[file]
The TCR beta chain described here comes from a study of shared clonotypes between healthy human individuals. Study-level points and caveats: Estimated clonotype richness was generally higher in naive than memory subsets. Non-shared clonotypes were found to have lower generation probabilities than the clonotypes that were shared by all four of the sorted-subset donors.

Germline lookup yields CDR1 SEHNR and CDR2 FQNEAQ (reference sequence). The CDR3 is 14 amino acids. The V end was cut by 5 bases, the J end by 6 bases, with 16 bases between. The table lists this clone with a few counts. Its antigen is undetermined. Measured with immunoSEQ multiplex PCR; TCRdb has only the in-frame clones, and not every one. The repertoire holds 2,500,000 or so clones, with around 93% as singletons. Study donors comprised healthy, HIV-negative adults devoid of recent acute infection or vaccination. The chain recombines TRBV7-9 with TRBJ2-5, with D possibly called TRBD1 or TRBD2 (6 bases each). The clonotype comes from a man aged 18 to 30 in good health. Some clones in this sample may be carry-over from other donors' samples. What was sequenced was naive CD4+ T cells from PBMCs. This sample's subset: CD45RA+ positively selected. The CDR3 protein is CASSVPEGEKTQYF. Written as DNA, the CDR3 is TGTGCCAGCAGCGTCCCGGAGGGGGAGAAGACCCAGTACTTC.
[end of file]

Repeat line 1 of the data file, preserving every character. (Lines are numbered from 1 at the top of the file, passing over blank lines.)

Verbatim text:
The TCR beta chain described here comes from a study of shared clonotypes between healthy human individuals. Study-level points and caveats: Estimated clonotype richness was generally higher in naive than memory subsets. Non-shared clonotypes were found to have lower generation probabilities than the clonotypes that were shared by all four of the sorted-subset donors.